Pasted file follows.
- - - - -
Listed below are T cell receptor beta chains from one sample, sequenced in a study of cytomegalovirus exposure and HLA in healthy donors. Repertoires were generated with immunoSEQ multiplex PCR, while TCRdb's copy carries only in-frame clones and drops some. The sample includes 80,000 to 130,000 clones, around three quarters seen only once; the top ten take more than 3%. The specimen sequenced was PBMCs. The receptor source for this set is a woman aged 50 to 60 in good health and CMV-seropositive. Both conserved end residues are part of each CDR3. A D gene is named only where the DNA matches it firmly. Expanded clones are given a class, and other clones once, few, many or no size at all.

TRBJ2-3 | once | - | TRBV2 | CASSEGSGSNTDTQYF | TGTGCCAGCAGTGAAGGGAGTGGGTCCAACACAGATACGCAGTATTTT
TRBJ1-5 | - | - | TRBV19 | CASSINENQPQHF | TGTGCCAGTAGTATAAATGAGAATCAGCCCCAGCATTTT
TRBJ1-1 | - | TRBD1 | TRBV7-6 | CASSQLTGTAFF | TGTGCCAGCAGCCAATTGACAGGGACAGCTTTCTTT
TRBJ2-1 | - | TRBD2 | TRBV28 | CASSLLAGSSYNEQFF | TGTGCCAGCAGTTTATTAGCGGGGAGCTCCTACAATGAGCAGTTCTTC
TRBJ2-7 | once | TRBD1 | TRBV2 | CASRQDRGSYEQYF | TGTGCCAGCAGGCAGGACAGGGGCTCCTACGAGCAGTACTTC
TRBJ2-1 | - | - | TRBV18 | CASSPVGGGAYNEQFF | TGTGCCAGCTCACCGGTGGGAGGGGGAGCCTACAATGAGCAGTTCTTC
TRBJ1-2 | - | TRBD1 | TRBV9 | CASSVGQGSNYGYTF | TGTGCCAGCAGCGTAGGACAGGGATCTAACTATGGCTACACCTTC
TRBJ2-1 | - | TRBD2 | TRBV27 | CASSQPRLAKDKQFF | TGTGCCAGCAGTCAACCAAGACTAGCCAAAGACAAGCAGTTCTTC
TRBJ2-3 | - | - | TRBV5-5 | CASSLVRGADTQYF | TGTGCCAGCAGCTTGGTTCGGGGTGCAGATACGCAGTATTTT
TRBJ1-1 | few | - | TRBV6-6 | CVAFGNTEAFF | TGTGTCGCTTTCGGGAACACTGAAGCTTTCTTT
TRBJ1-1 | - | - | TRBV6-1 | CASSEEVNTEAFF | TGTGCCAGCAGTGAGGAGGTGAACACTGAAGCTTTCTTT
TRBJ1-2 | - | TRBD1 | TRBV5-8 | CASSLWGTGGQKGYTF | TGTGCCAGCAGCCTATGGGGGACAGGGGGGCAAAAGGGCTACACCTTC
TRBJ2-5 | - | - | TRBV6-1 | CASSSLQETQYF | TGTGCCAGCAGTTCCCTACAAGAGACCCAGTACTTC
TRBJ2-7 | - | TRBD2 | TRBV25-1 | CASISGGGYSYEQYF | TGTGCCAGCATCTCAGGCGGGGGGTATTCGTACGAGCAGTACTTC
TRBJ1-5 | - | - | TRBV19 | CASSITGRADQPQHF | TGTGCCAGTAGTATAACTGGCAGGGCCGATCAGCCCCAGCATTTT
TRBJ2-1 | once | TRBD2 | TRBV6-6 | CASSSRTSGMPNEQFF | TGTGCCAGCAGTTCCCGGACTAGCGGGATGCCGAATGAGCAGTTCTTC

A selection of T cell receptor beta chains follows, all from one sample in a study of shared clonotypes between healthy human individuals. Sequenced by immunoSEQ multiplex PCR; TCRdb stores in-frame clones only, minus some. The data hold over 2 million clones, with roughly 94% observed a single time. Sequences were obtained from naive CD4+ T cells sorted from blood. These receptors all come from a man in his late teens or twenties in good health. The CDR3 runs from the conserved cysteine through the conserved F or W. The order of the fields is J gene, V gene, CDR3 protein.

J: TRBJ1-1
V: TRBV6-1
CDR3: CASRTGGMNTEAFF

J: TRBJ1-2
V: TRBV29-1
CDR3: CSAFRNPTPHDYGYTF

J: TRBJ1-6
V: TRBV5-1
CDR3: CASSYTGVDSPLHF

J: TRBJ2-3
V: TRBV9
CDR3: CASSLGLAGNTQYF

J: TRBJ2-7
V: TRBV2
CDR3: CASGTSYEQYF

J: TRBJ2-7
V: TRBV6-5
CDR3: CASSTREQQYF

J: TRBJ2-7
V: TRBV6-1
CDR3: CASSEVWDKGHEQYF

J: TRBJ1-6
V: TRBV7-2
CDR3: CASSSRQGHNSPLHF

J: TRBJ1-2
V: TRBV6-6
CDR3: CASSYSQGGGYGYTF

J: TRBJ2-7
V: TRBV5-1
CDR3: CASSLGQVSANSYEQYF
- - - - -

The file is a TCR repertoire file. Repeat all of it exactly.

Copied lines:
Listed below are T cell receptor beta chains from one sample, sequenced in a study of cytomegalovirus exposure and HLA in healthy donors. Repertoires were generated with immunoSEQ multiplex PCR, while TCRdb's copy carries only in-frame clones and drops some. The sample includes 80,000 to 130,000 clones, around three quarters seen only once; the top ten take more than 3%. The specimen sequenced was PBMCs. The receptor source for this set is a woman aged 50 to 60 in good health and CMV-seropositive. Both conserved end residues are part of each CDR3. A D gene is named only where the DNA matches it firmly. Expanded clones are given a class, and other clones once, few, many or no size at all.

TRBJ2-3 | once | - | TRBV2 | CASSEGSGSNTDTQYF | TGTGCCAGCAGTGAAGGGAGTGGGTCCAACACAGATACGCAGTATTTT
TRBJ1-5 | - | - | TRBV19 | CASSINENQPQHF | TGTGCCAGTAGTATAAATGAGAATCAGCCCCAGCATTTT
TRBJ1-1 | - | TRBD1 | TRBV7-6 | CASSQLTGTAFF | TGTGCCAGCAGCCAATTGACAGGGACAGCTTTCTTT
TRBJ2-1 | - | TRBD2 | TRBV28 | CASSLLAGSSYNEQFF | TGTGCCAGCAGTTTATTAGCGGGGAGCTCCTACAATGAGCAGTTCTTC
TRBJ2-7 | once | TRBD1 | TRBV2 | CASRQDRGSYEQYF | TGTGCCAGCAGGCAGGACAGGGGCTCCTACGAGCAGTACTTC
TRBJ2-1 | - | - | TRBV18 | CASSPVGGGAYNEQFF | TGTGCCAGCTCACCGGTGGGAGGGGGAGCCTACAATGAGCAGTTCTTC
TRBJ1-2 | - | TRBD1 | TRBV9 | CASSVGQGSNYGYTF | TGTGCCAGCAGCGTAGGACAGGGATCTAACTATGGCTACACCTTC
TRBJ2-1 | - | TRBD2 | TRBV27 | CASSQPRLAKDKQFF | TGTGCCAGCAGTCAACCAAGACTAGCCAAAGACAAGCAGTTCTTC
TRBJ2-3 | - | - | TRBV5-5 | CASSLVRGADTQYF | TGTGCCAGCAGCTTGGTTCGGGGTGCAGATACGCAGTATTTT
TRBJ1-1 | few | - | TRBV6-6 | CVAFGNTEAFF | TGTGTCGCTTTCGGGAACACTGAAGCTTTCTTT
TRBJ1-1 | - | - | TRBV6-1 | CASSEEVNTEAFF | TGTGCCAGCAGTGAGGAGGTGAACACTGAAGCTTTCTTT
TRBJ1-2 | - | TRBD1 | TRBV5-8 | CASSLWGTGGQKGYTF | TGTGCCAGCAGCCTATGGGGGACAGGGGGGCAAAAGGGCTACACCTTC
TRBJ2-5 | - | - | TRBV6-1 | CASSSLQETQYF | TGTGCCAGCAGTTCCCTACAAGAGACCCAGTACTTC
TRBJ2-7 | - | TRBD2 | TRBV25-1 | CASISGGGYSYEQYF | TGTGCCAGCATCTCAGGCGGGGGGTATTCGTACGAGCAGTACTTC
TRBJ1-5 | - | - | TRBV19 | CASSITGRADQPQHF | TGTGCCAGTAGTATAACTGGCAGGGCCGATCAGCCCCAGCATTTT
TRBJ2-1 | once | TRBD2 | TRBV6-6 | CASSSRTSGMPNEQFF | TGTGCCAGCAGTTCCCGGACTAGCGGGATGCCGAATGAGCAGTTCTTC

A selection of T cell receptor beta chains follows, all from one sample in a study of shared clonotypes between healthy human individuals. Sequenced by immunoSEQ multiplex PCR; TCRdb stores in-frame clones only, minus some. The data hold over 2 million clones, with roughly 94% observed a single time. Sequences were obtained from naive CD4+ T cells sorted from blood. These receptors all come from a man in his late teens or twenties in good health. The CDR3 runs from the conserved cysteine through the conserved F or W. The order of the fields is J gene, V gene, CDR3 protein.

J: TRBJ1-1
V: TRBV6-1
CDR3: CASRTGGMNTEAFF

J: TRBJ1-2
V: TRBV29-1
CDR3: CSAFRNPTPHDYGYTF

J: TRBJ1-6
V: TRBV5-1
CDR3: CASSYTGVDSPLHF

J: TRBJ2-3
V: TRBV9
CDR3: CASSLGLAGNTQYF

J: TRBJ2-7
V: TRBV2
CDR3: CASGTSYEQYF

J: TRBJ2-7
V: TRBV6-5
CDR3: CASSTREQQYF

J: TRBJ2-7
V: TRBV6-1
CDR3: CASSEVWDKGHEQYF

J: TRBJ1-6
V: TRBV7-2
CDR3: CASSSRQGHNSPLHF

J: TRBJ1-2
V: TRBV6-6
CDR3: CASSYSQGGGYGYTF

J: TRBJ2-7
V: TRBV5-1
CDR3: CASSLGQVSANSYEQYF